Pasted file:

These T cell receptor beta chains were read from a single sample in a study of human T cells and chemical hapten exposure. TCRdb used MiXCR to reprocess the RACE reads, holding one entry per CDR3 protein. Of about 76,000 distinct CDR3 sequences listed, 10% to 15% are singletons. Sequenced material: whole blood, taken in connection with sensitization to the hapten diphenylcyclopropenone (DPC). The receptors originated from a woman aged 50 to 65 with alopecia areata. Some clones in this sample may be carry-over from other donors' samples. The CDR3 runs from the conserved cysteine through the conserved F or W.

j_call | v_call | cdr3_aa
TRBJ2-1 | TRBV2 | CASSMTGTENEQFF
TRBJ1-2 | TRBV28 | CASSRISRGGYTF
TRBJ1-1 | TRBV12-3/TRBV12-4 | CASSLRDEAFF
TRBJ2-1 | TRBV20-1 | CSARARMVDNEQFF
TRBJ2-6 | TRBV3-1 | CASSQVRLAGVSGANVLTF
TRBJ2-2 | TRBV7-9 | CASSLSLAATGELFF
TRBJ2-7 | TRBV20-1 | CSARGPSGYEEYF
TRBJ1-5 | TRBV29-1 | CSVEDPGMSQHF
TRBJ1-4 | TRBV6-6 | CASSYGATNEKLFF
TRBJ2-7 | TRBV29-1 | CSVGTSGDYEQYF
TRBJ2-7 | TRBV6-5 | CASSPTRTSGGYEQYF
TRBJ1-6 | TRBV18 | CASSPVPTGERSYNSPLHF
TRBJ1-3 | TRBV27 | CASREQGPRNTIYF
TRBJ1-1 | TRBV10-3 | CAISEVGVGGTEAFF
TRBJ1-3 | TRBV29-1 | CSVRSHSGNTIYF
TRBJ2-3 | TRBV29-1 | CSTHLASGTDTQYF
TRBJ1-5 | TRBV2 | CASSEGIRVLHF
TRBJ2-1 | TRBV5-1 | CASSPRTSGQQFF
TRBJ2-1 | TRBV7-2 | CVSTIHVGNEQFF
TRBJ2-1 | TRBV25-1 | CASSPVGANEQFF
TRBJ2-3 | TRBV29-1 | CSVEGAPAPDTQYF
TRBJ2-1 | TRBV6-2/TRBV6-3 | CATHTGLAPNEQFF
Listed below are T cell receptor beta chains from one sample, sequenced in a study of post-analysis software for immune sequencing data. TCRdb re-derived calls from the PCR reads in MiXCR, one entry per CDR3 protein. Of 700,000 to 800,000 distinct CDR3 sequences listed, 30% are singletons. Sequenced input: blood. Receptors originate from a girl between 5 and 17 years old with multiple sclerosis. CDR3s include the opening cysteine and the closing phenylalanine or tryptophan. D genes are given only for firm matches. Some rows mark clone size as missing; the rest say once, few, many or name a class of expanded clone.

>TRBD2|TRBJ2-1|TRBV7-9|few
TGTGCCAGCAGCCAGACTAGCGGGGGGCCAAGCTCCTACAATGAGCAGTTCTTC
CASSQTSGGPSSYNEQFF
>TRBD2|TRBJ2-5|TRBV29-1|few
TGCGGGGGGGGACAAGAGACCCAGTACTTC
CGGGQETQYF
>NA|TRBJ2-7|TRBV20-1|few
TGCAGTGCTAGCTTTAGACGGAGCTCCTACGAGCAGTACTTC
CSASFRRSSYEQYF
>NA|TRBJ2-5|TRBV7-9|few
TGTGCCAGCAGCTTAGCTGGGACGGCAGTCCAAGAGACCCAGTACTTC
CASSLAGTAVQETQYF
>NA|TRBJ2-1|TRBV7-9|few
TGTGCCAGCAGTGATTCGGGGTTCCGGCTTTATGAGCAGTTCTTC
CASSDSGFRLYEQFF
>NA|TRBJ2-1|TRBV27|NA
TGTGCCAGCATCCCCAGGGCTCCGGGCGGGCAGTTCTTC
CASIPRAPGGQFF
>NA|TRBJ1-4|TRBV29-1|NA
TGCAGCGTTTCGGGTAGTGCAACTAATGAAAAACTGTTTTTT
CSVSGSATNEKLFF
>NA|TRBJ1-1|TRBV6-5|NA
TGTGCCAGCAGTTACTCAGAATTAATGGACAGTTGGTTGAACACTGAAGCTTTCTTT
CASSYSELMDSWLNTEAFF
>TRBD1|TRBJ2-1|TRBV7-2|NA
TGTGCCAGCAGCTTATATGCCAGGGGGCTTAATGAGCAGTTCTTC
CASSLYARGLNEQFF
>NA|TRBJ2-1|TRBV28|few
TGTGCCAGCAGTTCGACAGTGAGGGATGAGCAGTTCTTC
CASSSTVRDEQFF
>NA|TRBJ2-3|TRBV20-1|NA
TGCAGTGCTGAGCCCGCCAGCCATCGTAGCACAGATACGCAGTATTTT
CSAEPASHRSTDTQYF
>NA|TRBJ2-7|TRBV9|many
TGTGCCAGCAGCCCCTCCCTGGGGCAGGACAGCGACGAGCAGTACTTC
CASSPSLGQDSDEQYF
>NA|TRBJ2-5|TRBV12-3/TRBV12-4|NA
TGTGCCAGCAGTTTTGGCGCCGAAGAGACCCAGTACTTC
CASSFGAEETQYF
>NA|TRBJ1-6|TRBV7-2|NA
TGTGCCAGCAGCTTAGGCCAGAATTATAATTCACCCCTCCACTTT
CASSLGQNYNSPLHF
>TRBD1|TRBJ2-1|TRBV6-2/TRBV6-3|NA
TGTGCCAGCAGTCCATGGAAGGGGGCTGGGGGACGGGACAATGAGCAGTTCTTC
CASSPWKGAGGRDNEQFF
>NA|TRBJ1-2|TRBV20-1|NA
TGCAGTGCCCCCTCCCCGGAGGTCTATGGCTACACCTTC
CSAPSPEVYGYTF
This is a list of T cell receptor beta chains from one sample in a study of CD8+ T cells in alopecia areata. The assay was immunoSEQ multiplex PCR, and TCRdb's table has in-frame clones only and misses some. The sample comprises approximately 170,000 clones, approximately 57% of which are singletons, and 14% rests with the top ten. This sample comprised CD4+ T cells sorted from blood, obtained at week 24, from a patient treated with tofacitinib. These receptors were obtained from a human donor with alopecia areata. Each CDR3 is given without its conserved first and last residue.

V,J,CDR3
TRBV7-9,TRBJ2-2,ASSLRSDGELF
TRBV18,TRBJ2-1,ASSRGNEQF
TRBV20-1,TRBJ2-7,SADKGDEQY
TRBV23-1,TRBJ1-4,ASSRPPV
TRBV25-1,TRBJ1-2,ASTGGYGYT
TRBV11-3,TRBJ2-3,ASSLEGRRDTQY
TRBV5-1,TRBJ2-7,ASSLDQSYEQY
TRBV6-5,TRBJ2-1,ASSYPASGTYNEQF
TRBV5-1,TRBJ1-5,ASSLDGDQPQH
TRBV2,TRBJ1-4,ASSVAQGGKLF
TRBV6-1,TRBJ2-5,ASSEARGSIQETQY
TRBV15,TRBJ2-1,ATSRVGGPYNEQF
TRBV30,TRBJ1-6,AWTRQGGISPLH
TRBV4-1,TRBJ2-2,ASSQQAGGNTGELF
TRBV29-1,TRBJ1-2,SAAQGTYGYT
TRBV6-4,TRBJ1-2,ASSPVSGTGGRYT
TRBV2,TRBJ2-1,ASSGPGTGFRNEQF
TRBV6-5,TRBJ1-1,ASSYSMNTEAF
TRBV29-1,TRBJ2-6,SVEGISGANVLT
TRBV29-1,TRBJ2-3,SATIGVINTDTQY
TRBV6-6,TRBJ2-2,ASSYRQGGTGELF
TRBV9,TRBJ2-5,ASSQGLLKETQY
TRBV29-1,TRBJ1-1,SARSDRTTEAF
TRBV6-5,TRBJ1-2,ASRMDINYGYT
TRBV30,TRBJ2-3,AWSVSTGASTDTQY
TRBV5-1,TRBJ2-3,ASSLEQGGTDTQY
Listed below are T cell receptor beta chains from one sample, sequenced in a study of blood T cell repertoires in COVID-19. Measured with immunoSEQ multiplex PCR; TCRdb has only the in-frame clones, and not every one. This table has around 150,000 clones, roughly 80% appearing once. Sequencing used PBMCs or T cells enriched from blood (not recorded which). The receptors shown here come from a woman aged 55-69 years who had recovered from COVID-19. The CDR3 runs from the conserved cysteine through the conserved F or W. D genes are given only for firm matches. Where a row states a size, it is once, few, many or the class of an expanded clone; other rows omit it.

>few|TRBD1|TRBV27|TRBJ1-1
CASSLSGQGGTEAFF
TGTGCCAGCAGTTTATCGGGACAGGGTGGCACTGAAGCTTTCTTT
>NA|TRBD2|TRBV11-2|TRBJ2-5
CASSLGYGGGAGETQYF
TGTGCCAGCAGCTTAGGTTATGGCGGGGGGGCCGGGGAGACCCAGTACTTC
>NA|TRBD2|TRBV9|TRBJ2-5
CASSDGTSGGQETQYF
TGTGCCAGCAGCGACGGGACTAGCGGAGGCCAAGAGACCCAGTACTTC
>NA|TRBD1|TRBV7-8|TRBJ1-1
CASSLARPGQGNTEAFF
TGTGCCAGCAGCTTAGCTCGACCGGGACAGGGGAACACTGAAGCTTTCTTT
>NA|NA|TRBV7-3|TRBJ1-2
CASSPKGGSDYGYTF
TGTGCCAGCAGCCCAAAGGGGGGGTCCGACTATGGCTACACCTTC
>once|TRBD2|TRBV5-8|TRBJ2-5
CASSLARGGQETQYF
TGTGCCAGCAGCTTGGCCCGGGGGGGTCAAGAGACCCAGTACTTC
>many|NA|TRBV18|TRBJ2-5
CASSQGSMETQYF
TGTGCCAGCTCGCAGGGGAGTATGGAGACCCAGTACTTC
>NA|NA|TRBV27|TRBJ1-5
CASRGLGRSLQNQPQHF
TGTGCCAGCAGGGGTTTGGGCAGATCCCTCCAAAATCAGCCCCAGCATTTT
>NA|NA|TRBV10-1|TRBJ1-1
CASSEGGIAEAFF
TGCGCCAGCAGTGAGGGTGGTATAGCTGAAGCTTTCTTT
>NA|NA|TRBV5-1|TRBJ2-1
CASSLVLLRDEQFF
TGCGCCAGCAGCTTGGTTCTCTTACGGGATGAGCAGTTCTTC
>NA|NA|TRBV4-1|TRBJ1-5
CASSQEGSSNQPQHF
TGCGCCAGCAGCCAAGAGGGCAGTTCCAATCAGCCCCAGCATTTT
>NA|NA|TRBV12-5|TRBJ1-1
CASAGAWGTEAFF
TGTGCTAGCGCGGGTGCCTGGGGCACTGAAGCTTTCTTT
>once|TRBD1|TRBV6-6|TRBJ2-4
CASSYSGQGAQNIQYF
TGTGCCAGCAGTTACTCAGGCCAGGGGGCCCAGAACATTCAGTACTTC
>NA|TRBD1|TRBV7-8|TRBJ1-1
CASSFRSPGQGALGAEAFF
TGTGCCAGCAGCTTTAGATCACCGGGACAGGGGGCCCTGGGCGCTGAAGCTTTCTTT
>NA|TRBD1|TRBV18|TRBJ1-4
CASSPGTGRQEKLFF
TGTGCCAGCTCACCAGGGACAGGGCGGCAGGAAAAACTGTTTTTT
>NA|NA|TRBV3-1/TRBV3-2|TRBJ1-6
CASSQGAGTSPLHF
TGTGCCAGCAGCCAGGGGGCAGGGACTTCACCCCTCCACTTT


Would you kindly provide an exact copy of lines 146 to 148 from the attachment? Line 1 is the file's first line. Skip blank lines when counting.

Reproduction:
CASSPGTGRQEKLFF
TGTGCCAGCTCACCAGGGACAGGGCGGCAGGAAAAACTGTTTTTT
>NA|NA|TRBV3-1/TRBV3-2|TRBJ1-6